The government could build a new hospital in the city's north as an alternative to expanding Calvary Public Hospital.
But Health Minister Rachel Stephen-Smith has rejected suggestions it could mean Calvary would be left to "wither on the vine".
Building new northside healthcare facilities is part of the government's long term infrastructure plan, with a scoping study due to be completed next year.
Most conversations about these new services have focused on a redevelopment of Calvary Bruce Public Hospital.
But the government says it is also considering whether to build an entirely new hospital at a new site.
"I think if we need to look at a redevelopment option then we need to look at a greenfield option too if only for comparison on cost," executive group manager of strategic infrastructure at ACT Health Liz Lopa told annual report hearings on Monday.
She said the cost benefit of three options would be presented to government: building a new hospital at a new site, a complete redevelopment of Calvary, and refurbishing some buildings at Calvary while adding some new ones.
Ms Lopa said a full assessment report of all buildings at Calvary was being completed. That report would give the government an indication of whether a complete rebuild was needed or if it could be redeveloped.
Opposition health spokeswoman Vicki Dunne asked whether a potential new hospital would be an additional acute facility, or if Calvary would simply be left to "wither on the vine".
"We wouldn't use that language," Ms Stephen-Smith said. She said the government was in constructive discussions with Calvary about their continued provision of services.
"They are a very valued partner in our public health system," she said.
"In order to understand all the implications and ensure we are using taxpayers' money most appropriately we need to understand all the options that are available to us. But that work is being done entirely in partnership with Calvary and with an open conversation with them about the options that are being explored."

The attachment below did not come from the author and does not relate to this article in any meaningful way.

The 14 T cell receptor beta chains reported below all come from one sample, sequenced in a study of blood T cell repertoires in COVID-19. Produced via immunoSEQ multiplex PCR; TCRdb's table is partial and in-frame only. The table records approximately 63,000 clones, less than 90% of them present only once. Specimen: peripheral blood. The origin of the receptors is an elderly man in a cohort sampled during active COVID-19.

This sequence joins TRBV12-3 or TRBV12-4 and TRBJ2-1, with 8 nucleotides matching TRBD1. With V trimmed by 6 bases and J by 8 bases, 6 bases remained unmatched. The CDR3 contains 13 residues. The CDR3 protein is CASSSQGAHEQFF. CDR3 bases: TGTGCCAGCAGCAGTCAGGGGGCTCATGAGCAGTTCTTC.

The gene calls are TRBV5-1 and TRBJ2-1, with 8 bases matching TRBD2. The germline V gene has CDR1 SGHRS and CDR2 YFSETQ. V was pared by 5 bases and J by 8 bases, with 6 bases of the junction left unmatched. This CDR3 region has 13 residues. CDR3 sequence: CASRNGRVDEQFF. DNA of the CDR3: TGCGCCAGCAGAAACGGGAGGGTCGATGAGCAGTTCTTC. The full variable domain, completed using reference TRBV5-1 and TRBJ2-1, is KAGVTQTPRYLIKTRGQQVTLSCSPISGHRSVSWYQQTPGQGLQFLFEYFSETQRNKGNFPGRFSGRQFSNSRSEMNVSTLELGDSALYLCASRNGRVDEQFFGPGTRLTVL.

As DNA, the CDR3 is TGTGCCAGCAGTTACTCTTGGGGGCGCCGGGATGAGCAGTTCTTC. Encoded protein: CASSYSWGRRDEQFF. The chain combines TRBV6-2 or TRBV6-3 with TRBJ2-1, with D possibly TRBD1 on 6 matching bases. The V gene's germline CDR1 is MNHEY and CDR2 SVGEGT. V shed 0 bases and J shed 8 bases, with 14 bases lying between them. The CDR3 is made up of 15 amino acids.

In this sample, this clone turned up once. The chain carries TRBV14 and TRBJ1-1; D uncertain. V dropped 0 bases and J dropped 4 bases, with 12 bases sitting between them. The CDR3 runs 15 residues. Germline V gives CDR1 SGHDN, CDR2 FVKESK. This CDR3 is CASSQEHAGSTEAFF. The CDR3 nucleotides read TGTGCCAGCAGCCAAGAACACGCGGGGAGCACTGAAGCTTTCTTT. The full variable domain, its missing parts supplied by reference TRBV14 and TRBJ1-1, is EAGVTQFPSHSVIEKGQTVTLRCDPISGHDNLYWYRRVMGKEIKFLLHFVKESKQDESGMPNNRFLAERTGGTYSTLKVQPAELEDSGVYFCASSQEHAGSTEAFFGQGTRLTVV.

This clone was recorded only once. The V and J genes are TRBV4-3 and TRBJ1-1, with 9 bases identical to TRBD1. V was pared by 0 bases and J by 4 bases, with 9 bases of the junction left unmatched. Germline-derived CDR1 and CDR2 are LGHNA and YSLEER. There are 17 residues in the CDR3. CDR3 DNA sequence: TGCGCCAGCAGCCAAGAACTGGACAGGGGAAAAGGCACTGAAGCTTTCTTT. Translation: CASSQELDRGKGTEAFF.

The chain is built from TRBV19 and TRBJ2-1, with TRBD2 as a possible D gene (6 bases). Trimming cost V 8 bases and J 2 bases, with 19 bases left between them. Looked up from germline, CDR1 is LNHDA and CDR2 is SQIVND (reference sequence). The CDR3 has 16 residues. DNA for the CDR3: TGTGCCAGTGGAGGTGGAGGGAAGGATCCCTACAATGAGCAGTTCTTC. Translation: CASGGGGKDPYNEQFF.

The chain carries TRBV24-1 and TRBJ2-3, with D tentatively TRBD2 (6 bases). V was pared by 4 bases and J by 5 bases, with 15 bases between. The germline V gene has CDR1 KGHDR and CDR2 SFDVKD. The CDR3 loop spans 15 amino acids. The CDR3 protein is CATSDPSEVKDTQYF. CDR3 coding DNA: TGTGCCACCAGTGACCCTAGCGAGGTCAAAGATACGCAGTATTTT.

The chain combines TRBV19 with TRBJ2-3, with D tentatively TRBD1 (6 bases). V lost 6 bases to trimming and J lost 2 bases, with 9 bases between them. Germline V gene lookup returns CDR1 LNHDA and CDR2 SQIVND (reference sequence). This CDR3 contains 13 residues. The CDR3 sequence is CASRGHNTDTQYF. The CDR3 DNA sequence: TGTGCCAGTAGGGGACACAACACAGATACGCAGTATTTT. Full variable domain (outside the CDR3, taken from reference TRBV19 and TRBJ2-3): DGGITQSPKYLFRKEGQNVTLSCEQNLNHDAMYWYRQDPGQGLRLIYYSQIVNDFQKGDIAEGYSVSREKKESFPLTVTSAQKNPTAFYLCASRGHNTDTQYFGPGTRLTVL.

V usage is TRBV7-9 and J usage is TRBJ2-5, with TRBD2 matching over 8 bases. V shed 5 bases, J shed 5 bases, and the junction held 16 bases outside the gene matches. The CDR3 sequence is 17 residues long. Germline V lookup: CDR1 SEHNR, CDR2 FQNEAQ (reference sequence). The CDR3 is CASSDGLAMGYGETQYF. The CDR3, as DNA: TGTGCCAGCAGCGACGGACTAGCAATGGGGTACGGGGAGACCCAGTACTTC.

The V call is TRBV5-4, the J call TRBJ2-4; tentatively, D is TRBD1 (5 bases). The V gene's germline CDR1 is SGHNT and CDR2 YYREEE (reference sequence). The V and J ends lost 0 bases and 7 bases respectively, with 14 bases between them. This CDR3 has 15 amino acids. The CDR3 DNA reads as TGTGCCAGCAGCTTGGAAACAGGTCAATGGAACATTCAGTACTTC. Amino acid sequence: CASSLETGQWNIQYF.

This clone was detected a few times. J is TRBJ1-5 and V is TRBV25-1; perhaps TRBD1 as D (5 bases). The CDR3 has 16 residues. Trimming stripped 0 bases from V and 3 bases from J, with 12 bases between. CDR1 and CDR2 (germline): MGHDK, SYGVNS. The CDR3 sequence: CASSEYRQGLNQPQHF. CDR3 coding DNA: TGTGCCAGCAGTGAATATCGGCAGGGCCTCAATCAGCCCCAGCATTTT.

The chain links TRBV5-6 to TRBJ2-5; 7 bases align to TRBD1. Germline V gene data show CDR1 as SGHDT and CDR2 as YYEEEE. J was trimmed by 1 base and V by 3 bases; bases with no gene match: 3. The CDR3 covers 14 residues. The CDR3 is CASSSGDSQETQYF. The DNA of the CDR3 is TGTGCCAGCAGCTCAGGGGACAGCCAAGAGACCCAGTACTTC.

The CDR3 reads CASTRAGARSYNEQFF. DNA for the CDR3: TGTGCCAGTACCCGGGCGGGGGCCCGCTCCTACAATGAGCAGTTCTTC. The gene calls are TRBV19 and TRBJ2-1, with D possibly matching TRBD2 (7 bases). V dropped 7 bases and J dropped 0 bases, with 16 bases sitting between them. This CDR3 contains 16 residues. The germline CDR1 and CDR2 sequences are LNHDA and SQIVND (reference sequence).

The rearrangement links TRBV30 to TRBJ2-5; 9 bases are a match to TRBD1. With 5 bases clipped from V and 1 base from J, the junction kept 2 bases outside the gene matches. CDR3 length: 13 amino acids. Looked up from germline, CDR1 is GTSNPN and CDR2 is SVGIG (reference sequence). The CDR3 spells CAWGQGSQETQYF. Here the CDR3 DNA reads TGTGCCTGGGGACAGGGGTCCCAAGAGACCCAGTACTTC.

Ms Lopa said there was no site in mind for a greenfield hospital, but one would have to be chosen if a proper comparison of the options was provided to government.
"The options we're looking at are not going into who runs the hospital. It's really just how much it would cost you to build a hospital of a certain scope in a certain location," she said.
It is expected options from the scoping study on future northside hospital services will be given to the government for consideration by mid next year.
The scoping study was a 2016 election promise from Labor.
Calvary Bruce Public Hospital is government owned but privately managed facility.
A submission paper presented to the ACT government last year from Calvary said most of the hospital's buildings and infrastructure were rapidly reaching end of their useful life.
It said about $109 million over five years was needed to avoid further deterioration of ailing assets and to address performance gaps.
It said three quarters of critical and high priority buildings at Calvary public had condition ratings below target.